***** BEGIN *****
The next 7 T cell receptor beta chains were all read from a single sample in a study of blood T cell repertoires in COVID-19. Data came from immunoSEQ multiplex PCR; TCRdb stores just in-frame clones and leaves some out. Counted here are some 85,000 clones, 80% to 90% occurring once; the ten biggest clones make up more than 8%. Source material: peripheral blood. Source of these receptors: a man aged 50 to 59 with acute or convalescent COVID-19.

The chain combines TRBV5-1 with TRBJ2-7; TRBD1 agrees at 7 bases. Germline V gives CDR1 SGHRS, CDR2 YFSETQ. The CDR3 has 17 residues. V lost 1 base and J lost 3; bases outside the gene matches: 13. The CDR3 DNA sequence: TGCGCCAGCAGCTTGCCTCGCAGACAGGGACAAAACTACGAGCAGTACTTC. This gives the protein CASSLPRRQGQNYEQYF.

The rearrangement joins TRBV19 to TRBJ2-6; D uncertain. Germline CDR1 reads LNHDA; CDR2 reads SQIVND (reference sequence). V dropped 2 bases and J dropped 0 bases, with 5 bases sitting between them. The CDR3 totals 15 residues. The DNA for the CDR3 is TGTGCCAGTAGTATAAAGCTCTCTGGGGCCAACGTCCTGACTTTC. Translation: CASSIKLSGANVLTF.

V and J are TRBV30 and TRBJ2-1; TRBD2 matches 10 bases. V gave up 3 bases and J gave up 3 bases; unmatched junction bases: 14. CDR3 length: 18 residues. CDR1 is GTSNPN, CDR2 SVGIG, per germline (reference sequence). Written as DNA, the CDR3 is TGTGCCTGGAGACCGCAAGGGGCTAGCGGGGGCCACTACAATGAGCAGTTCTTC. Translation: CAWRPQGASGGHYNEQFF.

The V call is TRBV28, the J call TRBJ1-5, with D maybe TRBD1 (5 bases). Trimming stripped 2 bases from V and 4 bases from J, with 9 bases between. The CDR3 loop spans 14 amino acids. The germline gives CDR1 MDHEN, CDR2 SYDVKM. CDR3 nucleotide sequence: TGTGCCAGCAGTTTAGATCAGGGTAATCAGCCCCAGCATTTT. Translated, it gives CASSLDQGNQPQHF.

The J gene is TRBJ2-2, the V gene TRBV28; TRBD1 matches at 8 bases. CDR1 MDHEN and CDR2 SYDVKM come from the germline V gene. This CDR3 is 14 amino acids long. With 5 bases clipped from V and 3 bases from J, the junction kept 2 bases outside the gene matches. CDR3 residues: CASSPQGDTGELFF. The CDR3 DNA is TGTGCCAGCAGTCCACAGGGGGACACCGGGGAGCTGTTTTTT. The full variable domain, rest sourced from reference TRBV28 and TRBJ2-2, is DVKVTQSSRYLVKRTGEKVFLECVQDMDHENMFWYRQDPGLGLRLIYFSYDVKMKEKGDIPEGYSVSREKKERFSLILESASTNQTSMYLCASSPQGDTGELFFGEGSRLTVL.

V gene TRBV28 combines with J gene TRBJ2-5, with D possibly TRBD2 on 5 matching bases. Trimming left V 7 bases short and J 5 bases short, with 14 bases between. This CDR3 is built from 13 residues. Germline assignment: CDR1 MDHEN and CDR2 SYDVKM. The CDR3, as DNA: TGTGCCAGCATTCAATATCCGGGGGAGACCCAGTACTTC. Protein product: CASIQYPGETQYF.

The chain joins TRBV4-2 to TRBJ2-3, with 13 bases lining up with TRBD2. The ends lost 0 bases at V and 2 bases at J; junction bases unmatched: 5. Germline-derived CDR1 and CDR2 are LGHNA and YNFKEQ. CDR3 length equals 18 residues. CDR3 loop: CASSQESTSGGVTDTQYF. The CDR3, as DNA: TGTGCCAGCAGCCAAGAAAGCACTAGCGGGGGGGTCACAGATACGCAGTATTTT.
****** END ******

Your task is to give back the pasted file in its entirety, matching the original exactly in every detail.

The next 7 T cell receptor beta chains were all read from a single sample in a study of blood T cell repertoires in COVID-19. Data came from immunoSEQ multiplex PCR; TCRdb stores just in-frame clones and leaves some out. Counted here are some 85,000 clones, 80% to 90% occurring once; the ten biggest clones make up more than 8%. Source material: peripheral blood. Source of these receptors: a man aged 50 to 59 with acute or convalescent COVID-19.

The chain combines TRBV5-1 with TRBJ2-7; TRBD1 agrees at 7 bases. Germline V gives CDR1 SGHRS, CDR2 YFSETQ. The CDR3 has 17 residues. V lost 1 base and J lost 3; bases outside the gene matches: 13. The CDR3 DNA sequence: TGCGCCAGCAGCTTGCCTCGCAGACAGGGACAAAACTACGAGCAGTACTTC. This gives the protein CASSLPRRQGQNYEQYF.

The rearrangement joins TRBV19 to TRBJ2-6; D uncertain. Germline CDR1 reads LNHDA; CDR2 reads SQIVND (reference sequence). V dropped 2 bases and J dropped 0 bases, with 5 bases sitting between them. The CDR3 totals 15 residues. The DNA for the CDR3 is TGTGCCAGTAGTATAAAGCTCTCTGGGGCCAACGTCCTGACTTTC. Translation: CASSIKLSGANVLTF.

V and J are TRBV30 and TRBJ2-1; TRBD2 matches 10 bases. V gave up 3 bases and J gave up 3 bases; unmatched junction bases: 14. CDR3 length: 18 residues. CDR1 is GTSNPN, CDR2 SVGIG, per germline (reference sequence). Written as DNA, the CDR3 is TGTGCCTGGAGACCGCAAGGGGCTAGCGGGGGCCACTACAATGAGCAGTTCTTC. Translation: CAWRPQGASGGHYNEQFF.

The V call is TRBV28, the J call TRBJ1-5, with D maybe TRBD1 (5 bases). Trimming stripped 2 bases from V and 4 bases from J, with 9 bases between. The CDR3 loop spans 14 amino acids. The germline gives CDR1 MDHEN, CDR2 SYDVKM. CDR3 nucleotide sequence: TGTGCCAGCAGTTTAGATCAGGGTAATCAGCCCCAGCATTTT. Translated, it gives CASSLDQGNQPQHF.

The J gene is TRBJ2-2, the V gene TRBV28; TRBD1 matches at 8 bases. CDR1 MDHEN and CDR2 SYDVKM come from the germline V gene. This CDR3 is 14 amino acids long. With 5 bases clipped from V and 3 bases from J, the junction kept 2 bases outside the gene matches. CDR3 residues: CASSPQGDTGELFF. The CDR3 DNA is TGTGCCAGCAGTCCACAGGGGGACACCGGGGAGCTGTTTTTT. The full variable domain, rest sourced from reference TRBV28 and TRBJ2-2, is DVKVTQSSRYLVKRTGEKVFLECVQDMDHENMFWYRQDPGLGLRLIYFSYDVKMKEKGDIPEGYSVSREKKERFSLILESASTNQTSMYLCASSPQGDTGELFFGEGSRLTVL.

V gene TRBV28 combines with J gene TRBJ2-5, with D possibly TRBD2 on 5 matching bases. Trimming left V 7 bases short and J 5 bases short, with 14 bases between. This CDR3 is built from 13 residues. Germline assignment: CDR1 MDHEN and CDR2 SYDVKM. The CDR3, as DNA: TGTGCCAGCATTCAATATCCGGGGGAGACCCAGTACTTC. Protein product: CASIQYPGETQYF.

The chain joins TRBV4-2 to TRBJ2-3, with 13 bases lining up with TRBD2. The ends lost 0 bases at V and 2 bases at J; junction bases unmatched: 5. Germline-derived CDR1 and CDR2 are LGHNA and YNFKEQ. CDR3 length equals 18 residues. CDR3 loop: CASSQESTSGGVTDTQYF. The CDR3, as DNA: TGTGCCAGCAGCCAAGAAAGCACTAGCGGGGGGGTCACAGATACGCAGTATTTT.